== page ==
|HPS 0410||Einstein for Everyone||Spring 2007|
Back to main course page
Assignment 3: The Problem of Reciprocity
For submission Tuesday January, 23, Wednesday January 24.
Two inertial observers are in relative motion and each judges the other's rods to have shrunk. While this may seem paradoxical at first, we saw in the Problem of Reciprocity that the aura of paradox is dispelled once we attend to the relativity of simultaneity and the way that judgments of simultaneity figure in the determinations of lengths.
Now consider the clocks carried by each observer. Each observer will judge the other's clock to have slowed. Drawing on the discussion in the Section Relativity of Simultaneity and the Measurement of the Rates of Clocks , we will now review how this can come about without contradiction.
1. If I am standing on a road with a clock and a car carrying another clock speeds past, what procedure can I use to determine the rate of that moving clock?
2. How do judgments of simultaneity figure in the procedure?
3. Assuming you used the procedure associated with the figure below from the lecture, would an observer traveling with the moving clock judge your roadside clocks to be improperly synchronized? If so, which would that observer judge to be set ahead and which behind?
(Hint: This set up is pretty much exactly the one we already looked at in Assignment 2.)
4. What effect would the moving observer judge these mis-settings to have on your judgments? Are they compatible with the moving observer judging your clocks to be running slower?
For discussion in the recitation.
A. Two identical spaceships pass one another in opposite directions at the same speed. The planet observer thinks that they have both shrunk the same amount due to relativistic length contraction. But the observer on Spaceship 1 thinks that Spaceship 2 is shorter than Spaceship 1. And the observer on Spaceship 2 thinks that Spaceship 1 is shorter than Spaceship 2. How is it possible for all of of them to come to such different judgements?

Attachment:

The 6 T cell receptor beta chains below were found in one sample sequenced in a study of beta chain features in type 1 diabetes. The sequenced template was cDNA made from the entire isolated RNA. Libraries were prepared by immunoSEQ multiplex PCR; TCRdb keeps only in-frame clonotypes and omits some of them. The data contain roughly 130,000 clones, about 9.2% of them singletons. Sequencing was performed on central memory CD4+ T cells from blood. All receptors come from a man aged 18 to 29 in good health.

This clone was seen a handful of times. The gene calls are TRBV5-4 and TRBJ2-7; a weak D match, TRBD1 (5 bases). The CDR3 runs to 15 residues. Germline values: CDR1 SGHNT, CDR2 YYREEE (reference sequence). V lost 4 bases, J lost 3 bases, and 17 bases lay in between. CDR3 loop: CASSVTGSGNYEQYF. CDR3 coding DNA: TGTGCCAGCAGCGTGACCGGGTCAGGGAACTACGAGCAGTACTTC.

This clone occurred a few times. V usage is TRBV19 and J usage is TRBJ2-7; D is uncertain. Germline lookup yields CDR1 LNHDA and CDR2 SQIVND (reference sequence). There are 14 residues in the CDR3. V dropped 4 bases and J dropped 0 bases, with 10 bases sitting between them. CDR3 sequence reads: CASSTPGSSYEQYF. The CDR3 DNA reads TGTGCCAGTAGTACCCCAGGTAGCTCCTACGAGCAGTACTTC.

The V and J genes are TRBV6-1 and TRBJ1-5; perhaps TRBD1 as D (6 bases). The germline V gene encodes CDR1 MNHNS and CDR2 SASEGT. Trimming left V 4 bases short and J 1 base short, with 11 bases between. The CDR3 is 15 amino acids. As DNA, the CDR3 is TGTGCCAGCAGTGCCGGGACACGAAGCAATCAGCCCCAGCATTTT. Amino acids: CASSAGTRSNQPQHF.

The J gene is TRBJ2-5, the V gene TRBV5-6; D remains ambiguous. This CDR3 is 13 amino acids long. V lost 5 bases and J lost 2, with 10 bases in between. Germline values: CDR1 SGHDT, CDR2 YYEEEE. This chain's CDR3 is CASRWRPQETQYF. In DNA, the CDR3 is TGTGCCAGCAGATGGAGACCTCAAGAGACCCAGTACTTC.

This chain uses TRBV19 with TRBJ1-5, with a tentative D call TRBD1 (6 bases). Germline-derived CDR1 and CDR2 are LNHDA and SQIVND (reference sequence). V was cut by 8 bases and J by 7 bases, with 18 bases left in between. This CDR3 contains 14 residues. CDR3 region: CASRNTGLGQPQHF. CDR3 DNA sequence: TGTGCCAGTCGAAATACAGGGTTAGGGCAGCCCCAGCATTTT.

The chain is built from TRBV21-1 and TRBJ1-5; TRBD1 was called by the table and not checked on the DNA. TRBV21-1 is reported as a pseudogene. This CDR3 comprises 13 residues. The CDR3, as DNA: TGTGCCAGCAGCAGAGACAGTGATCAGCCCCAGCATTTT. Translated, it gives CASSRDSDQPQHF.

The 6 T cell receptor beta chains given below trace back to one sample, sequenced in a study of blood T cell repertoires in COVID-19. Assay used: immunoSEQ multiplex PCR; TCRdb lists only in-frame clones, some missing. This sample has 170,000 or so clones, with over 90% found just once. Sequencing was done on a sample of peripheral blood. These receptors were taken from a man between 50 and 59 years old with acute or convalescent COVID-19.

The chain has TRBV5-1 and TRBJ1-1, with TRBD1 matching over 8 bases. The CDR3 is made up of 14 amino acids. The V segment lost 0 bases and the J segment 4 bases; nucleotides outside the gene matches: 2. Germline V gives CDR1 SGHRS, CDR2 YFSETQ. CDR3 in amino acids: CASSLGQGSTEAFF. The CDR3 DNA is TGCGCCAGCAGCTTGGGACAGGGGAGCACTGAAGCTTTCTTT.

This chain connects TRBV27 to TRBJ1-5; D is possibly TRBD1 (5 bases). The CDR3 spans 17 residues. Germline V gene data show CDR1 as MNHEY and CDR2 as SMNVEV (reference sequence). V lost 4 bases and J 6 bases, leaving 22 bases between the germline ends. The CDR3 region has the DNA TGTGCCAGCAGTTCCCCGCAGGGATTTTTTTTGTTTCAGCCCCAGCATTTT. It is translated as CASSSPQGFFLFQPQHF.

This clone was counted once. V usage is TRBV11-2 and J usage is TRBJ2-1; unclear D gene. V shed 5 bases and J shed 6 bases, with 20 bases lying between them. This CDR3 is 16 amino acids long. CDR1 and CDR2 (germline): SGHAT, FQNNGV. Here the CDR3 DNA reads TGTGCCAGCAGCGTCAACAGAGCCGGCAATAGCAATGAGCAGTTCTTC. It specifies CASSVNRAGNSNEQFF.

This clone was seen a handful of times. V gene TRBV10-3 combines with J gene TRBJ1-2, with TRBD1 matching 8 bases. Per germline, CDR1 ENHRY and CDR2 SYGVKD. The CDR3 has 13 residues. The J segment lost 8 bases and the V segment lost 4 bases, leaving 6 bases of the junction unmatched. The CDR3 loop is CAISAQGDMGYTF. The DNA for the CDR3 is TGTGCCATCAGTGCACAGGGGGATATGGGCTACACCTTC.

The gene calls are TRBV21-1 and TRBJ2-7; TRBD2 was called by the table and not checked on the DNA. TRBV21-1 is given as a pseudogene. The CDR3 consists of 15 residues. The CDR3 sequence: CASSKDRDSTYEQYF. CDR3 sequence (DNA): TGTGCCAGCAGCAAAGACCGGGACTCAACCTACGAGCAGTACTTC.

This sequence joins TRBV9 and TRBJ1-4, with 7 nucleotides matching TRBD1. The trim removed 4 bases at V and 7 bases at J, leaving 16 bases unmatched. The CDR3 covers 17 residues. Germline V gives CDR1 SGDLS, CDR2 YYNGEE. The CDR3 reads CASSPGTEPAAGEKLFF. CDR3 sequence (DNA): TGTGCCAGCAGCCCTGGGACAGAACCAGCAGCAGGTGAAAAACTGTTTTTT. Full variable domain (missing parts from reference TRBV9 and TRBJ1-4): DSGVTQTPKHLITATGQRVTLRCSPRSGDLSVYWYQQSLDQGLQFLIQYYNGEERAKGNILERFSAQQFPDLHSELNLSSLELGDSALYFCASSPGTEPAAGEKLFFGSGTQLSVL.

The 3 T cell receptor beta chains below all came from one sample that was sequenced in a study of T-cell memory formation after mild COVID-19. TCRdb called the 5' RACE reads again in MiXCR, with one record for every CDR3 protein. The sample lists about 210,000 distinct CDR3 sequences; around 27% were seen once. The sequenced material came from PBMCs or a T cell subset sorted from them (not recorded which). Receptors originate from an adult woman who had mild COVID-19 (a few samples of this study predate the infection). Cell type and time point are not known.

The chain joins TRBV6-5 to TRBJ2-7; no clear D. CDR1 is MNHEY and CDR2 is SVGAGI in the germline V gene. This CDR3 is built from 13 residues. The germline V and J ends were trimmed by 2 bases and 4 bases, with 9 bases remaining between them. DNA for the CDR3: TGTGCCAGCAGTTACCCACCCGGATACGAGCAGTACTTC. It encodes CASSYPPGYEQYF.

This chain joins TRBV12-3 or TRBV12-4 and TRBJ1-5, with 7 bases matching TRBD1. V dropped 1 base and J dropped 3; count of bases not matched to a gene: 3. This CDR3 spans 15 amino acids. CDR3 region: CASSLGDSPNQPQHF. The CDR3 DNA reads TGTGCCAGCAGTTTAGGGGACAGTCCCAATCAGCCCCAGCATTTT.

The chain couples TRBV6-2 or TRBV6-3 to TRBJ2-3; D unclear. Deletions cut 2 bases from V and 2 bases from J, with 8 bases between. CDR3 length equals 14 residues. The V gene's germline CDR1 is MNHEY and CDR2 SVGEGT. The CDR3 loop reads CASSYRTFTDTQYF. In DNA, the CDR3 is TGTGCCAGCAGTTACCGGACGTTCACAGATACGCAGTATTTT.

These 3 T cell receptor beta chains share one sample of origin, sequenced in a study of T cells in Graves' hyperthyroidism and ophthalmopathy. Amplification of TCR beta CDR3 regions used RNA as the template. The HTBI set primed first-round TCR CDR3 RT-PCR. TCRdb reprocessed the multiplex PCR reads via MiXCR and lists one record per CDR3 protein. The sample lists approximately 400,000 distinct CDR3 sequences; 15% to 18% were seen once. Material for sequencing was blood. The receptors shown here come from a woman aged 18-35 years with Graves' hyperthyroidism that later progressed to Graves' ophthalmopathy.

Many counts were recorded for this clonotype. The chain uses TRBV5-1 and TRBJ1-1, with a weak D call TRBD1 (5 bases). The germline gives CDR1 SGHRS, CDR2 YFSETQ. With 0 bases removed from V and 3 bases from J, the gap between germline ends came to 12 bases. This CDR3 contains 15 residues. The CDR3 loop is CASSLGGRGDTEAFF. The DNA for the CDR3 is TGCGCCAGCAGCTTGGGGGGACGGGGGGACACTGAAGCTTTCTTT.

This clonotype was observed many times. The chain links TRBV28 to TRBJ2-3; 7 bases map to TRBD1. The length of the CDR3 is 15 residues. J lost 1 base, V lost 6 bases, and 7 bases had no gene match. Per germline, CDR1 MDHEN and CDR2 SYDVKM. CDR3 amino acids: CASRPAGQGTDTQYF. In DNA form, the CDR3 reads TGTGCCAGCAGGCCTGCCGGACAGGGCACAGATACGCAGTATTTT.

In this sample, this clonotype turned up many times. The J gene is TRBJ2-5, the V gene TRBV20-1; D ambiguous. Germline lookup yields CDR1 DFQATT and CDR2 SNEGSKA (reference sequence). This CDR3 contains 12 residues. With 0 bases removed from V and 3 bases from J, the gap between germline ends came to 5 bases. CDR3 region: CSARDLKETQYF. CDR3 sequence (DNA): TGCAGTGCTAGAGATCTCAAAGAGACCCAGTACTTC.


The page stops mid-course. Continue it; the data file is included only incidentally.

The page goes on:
Hint: Relativity of simultaneity...as if you needed it!
B. Do moving rods really contract and moving clocks really slow? Or is all just an illusion brought about by the funny way relativity gets us to synchronize our clocks?
C. When a golfclub strikes a golfball, the ball is accelerated to a higher velocity than that of the club head. Classically, with a heavy club head and a perfectly elastic golfball, the ball can be impelled to twice the speed of the club head. Might a sufficiently robustly constructed club and ball, wielded with sufficient speed, be able to accelerate the ball past the speed of light?
What kinematical effects in special relativity block this means of accelerating something past the speed of light?
What dynamical effects in special relativity block it?